and the buckets of lead
up a thousand steps
in dank Bronx buildings
on pre-dawn Monday mornings
invisible
again
and faithful only
to the small fist of a bird
caged in his ribs
singing
in the dark.

Bound for Loss

You were 14
Mark
and I was 12
when you looked out your window
across from mine
and casually
as if
without intention
drifted down your front steps
to sit near me
on the cold stone stiles
every day
in all weathers
First words
must have been clumsy
but who remembers now
And over time,
summers and winters
we sat
stringing words
like tightropes
forged minute by minute
toward one another
under the amused eyes of adults
who thought
they knew
what they saw

Not once did our fingers touch

One day
you stopped looking out
and played the same song
a thousand times a day
lifting the needle exactly as the last note receded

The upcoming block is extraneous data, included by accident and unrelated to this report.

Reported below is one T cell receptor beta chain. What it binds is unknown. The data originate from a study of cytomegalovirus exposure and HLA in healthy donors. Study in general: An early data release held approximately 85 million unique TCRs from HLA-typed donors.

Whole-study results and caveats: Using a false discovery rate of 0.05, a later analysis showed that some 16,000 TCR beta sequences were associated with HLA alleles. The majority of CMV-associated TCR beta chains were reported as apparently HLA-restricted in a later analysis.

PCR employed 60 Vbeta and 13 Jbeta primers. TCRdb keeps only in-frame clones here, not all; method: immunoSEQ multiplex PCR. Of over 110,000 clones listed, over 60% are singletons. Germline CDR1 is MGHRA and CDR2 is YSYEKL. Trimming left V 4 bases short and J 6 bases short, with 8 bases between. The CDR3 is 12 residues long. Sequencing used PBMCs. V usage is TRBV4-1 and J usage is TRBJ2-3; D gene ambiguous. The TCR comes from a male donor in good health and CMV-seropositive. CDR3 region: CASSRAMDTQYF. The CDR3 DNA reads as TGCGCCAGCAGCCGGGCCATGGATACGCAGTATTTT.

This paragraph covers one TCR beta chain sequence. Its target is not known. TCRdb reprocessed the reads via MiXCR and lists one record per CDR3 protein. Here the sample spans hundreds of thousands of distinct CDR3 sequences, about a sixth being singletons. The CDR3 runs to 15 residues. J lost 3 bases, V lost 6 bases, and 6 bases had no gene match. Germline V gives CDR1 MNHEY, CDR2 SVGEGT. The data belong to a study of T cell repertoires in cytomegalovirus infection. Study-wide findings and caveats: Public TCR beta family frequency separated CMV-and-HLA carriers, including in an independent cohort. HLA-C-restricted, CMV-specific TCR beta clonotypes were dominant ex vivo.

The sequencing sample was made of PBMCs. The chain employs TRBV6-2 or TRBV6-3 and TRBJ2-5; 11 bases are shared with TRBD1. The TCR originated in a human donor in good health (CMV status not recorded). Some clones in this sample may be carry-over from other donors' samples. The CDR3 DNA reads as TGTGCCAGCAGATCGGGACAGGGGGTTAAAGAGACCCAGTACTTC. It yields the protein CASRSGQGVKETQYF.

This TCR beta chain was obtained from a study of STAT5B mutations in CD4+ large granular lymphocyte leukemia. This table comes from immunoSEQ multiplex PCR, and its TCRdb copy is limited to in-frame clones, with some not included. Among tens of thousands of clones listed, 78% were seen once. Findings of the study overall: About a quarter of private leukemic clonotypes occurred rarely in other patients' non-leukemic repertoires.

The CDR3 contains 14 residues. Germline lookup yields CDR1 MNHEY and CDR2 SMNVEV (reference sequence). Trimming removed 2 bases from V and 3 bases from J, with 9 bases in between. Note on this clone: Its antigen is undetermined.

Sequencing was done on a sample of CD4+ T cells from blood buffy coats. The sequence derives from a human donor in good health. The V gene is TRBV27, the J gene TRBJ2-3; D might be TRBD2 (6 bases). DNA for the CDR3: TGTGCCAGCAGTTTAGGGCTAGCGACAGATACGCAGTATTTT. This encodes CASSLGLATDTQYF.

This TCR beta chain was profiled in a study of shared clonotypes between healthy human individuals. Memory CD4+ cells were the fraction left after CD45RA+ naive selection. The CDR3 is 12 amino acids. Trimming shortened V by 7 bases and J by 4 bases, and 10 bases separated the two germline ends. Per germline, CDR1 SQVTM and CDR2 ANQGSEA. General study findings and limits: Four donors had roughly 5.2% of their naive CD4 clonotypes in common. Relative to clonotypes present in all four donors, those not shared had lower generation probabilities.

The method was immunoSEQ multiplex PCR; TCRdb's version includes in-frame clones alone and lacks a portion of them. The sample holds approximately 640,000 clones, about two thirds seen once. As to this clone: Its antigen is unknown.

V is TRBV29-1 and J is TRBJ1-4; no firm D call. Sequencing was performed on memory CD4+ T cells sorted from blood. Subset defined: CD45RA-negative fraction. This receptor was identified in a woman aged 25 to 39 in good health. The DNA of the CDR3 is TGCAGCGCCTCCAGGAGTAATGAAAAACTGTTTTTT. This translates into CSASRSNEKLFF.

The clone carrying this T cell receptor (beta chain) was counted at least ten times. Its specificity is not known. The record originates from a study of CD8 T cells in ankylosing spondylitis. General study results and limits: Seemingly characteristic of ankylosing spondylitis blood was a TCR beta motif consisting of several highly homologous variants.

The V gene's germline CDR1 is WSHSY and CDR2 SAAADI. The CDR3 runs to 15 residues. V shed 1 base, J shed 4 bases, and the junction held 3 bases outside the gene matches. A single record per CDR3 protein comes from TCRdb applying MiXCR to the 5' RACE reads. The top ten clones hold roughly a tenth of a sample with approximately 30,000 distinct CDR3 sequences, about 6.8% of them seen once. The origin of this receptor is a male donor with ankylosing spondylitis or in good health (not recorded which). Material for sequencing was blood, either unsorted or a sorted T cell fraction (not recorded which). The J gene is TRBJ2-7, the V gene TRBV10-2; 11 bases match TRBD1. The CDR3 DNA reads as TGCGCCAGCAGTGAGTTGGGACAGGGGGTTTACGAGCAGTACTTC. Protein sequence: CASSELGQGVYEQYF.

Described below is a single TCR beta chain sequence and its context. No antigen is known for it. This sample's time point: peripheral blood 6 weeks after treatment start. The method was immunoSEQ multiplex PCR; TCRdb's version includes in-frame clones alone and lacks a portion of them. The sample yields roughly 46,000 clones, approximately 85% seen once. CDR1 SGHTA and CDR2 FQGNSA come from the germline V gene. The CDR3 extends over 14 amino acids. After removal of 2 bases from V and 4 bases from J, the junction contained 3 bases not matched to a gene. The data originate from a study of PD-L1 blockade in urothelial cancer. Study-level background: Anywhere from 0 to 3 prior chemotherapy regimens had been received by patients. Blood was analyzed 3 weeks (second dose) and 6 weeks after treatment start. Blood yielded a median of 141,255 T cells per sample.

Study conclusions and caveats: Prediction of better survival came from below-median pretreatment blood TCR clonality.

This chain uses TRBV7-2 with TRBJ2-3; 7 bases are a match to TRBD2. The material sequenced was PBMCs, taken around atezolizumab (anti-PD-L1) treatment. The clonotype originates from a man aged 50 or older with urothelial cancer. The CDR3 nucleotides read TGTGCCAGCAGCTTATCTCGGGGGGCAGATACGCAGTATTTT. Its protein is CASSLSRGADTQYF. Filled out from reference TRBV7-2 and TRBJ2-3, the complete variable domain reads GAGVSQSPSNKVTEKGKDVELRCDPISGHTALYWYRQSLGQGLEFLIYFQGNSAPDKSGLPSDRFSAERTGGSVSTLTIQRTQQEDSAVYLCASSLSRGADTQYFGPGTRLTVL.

to start again
and now the light in your room never went out
at night
Your family begged you
unlock the door
Your father cried
that you did not eat

You fell off the earth as surely as if you had jumped

But
I know you were pushed
In silence lived the whispers

They took you away
wrapped in your own arms
the loneliest embrace

No words
could bear the weight of your terror
knowing you would never come home
never sit in the sun
or the cold
never know
that in my room
I wished
that just once
in those years
of slanting
staggered conversation
I had touched your hand.

No longer

the quiet certainty of you on Monday
the to-be-continued saga
habitual seat
your smiles at my classroom door

When
you
my prodigal
daughters and sons
spy the open window
and make your way
as you must
drawn by the unimaginable horizon

you leave
your shadows on the chairs
your voices in the air
a chorus repeating
your names
like lines from poems
sweet on my lips
returning unbidden
every day

And in August
in the declining sunlight
of our empty room
loud with your spirits

I almost
see you